[Haskell-cafe] About mplus

Jules Bean jules at jellybean.co.uk
Wed Sep 5 04:07:11 EDT 2007

ok wrote:
> On 5 Sep 2007, at 6:16 pm, Henning Thielemann wrote:
>> I think it is very sensible to define the generalized function in 
>> terms of the specific one, not vice versa.
> The specific point at issue is that I would rather use ++ than
> `mplus`.  In every case where both are defined, they agree, so
> it is rather frustrating to be blocked from using an operator
> which would otherwise have been appropriate.

You can. Just write:

(++) = mplus

in your programs (or in a module called OK.Utils or OK.Prelude!) and you 
can use ++. It's not (normally) a big problem to rename functions in 

> I am a little puzzled that there seems to be no connection between
> MonadPlus and Monoid.  Monoid requires a unit and an associative
> binary operator.  So does MonadPlus.  Unfortunately, they have different
> names.  If only we'd had (Monoid m, Monad m) => MonadPlus m...

The correct connection is:

instance (Monoid (m a), Monad m) => MonadPlus m where
   mplus = mappend
   mzero = mempty

Except, of course, we can't reasonably require that. Because for any one 
Monad m, there will be many ways to make (m a) into a Monoid, and most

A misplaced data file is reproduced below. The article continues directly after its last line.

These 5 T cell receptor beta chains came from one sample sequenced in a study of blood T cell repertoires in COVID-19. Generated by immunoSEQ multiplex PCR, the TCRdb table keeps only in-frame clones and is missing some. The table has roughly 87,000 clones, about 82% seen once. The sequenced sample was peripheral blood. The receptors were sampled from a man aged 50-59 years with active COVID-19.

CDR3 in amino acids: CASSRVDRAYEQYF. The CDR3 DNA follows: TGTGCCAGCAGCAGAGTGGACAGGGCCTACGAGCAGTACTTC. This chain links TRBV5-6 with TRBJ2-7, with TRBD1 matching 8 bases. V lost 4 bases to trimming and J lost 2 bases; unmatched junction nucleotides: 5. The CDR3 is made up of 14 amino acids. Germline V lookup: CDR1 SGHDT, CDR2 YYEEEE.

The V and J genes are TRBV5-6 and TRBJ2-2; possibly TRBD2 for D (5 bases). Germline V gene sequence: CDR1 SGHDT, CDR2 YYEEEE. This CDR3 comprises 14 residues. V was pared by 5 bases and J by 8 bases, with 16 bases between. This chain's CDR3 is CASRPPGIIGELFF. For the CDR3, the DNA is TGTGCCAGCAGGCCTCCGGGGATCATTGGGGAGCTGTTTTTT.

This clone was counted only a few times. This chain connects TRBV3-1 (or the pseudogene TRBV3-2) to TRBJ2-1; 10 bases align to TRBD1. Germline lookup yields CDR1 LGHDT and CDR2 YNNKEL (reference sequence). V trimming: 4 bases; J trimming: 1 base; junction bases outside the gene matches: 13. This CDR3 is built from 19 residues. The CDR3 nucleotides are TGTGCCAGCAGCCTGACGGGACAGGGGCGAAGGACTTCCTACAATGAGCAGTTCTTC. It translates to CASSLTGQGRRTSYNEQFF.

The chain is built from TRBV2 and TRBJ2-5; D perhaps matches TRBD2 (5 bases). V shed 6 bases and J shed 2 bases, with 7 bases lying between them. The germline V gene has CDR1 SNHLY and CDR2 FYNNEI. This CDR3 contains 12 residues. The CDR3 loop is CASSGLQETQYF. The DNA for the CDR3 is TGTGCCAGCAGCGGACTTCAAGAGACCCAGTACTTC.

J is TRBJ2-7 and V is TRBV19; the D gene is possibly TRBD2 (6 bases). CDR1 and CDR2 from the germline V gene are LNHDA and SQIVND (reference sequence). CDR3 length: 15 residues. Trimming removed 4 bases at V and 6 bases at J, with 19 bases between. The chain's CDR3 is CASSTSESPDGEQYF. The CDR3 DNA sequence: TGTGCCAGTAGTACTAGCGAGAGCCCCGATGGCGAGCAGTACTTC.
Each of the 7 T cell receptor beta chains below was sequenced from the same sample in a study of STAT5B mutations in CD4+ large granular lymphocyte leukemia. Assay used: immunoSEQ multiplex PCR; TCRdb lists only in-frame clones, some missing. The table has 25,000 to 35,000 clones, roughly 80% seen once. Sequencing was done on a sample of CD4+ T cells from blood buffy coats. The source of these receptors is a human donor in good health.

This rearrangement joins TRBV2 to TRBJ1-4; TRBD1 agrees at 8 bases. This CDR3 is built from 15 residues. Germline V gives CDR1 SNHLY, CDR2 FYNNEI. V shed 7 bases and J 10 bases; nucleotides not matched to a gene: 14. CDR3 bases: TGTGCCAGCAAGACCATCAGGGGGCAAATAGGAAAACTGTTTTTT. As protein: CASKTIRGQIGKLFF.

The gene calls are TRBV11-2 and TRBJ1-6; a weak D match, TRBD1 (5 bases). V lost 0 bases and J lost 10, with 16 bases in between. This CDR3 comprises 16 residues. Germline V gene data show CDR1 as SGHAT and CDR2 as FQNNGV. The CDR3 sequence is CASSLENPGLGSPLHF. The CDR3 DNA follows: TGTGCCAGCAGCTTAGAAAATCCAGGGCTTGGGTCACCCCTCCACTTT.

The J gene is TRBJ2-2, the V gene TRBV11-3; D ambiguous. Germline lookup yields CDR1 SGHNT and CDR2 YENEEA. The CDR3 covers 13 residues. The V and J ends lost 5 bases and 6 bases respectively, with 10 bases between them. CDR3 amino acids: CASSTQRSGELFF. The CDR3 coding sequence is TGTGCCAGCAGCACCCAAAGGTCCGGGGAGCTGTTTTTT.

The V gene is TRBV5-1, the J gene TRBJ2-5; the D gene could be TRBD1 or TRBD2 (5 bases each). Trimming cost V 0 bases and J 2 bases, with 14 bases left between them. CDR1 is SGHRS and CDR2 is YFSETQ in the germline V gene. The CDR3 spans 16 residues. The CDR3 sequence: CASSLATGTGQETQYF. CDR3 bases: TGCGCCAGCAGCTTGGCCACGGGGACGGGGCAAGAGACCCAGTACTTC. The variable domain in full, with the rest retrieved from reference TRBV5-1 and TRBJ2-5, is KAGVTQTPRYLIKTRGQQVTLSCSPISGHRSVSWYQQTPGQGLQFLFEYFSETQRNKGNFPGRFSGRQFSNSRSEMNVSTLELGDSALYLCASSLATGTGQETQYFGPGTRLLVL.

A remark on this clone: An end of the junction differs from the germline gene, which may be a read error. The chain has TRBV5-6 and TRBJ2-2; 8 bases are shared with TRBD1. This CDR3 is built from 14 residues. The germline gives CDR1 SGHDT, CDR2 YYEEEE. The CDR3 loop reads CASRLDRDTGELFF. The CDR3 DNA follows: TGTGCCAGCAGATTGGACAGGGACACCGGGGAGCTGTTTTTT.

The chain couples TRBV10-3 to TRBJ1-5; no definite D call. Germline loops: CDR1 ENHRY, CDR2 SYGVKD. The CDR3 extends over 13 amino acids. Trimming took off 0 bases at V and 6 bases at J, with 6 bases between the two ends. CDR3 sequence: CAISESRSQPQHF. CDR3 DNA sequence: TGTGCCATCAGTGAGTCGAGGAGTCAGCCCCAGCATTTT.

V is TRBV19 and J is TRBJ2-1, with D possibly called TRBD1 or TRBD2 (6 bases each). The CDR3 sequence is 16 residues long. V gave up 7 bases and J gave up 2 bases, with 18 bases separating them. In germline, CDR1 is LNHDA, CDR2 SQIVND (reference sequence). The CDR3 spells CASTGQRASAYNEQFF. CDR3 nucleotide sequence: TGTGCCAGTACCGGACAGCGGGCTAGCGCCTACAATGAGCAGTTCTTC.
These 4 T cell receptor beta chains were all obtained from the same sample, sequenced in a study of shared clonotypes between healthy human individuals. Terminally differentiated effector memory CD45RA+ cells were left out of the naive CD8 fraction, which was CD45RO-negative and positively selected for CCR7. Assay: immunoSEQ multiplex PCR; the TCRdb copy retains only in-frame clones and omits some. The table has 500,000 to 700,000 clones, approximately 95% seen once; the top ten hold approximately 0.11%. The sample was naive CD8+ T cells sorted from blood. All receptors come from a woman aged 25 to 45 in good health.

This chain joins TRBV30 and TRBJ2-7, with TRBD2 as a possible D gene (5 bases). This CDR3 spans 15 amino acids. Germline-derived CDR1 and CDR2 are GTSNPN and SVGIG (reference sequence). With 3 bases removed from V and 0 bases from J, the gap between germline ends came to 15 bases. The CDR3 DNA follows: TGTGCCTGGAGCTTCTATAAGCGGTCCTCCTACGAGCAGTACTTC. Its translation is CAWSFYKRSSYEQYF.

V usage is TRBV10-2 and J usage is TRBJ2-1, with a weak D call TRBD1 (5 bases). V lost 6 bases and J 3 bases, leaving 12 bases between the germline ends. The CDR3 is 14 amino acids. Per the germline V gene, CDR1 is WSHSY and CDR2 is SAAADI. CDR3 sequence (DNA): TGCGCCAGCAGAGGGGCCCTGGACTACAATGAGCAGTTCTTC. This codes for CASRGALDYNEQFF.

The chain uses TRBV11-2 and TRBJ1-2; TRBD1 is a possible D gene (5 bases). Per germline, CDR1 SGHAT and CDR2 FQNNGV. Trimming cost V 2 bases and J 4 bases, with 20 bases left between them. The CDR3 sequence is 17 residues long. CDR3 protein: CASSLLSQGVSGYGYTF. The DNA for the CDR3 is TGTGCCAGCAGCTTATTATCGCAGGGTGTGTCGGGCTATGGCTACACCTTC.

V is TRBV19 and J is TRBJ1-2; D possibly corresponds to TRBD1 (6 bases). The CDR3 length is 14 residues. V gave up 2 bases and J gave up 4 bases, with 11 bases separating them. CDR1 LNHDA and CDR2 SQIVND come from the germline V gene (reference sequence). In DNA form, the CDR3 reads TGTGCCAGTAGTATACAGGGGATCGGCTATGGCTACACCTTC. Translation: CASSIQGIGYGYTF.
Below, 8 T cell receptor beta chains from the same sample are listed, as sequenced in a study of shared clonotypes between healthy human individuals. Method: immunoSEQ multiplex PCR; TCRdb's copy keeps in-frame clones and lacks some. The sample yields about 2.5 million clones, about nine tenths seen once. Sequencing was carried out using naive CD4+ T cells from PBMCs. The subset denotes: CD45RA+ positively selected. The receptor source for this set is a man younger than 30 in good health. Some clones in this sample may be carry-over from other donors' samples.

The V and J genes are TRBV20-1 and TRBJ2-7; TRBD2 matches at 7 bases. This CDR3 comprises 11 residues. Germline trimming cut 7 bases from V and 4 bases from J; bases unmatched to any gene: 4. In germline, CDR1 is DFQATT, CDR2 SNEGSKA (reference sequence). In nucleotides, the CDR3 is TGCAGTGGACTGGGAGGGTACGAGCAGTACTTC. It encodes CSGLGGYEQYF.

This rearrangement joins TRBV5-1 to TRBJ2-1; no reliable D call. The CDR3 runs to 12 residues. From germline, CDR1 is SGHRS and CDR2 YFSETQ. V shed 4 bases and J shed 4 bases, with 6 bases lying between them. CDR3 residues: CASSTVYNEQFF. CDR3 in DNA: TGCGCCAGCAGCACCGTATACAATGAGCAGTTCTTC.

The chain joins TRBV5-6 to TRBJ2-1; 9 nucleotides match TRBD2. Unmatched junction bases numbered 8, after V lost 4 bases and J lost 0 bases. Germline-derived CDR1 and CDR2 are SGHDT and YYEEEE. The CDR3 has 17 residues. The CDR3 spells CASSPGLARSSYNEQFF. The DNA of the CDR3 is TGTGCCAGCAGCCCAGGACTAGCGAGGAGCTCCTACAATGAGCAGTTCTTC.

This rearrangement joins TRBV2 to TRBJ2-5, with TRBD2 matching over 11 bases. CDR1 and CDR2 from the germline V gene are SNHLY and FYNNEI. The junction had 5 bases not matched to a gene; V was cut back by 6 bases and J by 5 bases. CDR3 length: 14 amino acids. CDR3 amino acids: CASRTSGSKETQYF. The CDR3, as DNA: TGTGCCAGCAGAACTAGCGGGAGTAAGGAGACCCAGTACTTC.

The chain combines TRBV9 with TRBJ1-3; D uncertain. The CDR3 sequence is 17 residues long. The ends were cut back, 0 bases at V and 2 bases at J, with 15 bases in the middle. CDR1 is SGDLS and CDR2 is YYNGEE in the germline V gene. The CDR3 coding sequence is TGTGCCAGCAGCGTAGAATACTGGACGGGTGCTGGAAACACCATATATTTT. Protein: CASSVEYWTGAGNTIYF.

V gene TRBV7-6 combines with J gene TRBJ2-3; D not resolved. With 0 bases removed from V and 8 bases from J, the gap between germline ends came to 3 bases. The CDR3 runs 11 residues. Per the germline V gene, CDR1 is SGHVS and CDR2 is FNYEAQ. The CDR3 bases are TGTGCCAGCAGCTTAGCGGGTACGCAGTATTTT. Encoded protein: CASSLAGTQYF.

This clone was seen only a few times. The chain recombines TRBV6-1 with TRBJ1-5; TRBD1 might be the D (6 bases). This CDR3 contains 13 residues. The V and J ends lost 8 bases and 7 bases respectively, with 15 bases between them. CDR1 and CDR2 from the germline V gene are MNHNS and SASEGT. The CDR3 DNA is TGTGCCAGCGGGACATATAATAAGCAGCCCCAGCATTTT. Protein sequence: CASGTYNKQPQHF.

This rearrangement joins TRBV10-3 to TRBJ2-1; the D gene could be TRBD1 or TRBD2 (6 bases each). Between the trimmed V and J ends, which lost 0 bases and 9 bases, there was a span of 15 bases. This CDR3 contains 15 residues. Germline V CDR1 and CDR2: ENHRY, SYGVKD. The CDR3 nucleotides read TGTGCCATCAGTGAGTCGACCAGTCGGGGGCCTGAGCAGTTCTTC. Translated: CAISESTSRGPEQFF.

of them will not form properly behaved MonadPlusses.

The converse notion is safer:

instance MonadPlus m => Monoid (m a) where
   mappend = mplus
   mempty = mzero

And I think the main reason we don't have this version, is that we can't 
cope well with multiple instances. Many data types admit more than one 
natural Monoid, and we don't have the language features to support that 
very cleanly.

For example, there is also the Monoid:

instance Monad m => Monoid (m ()) where
   mappend = (>>)
   mempty = return ()

and these two are not necessarily compatible. In fact, on [a] (or 
rather, [()]), the former gives us addition and the latter gives us 
multiplication, viewing [()] as isomorphic to Nat. These are two very 
well known monoids on Nat.


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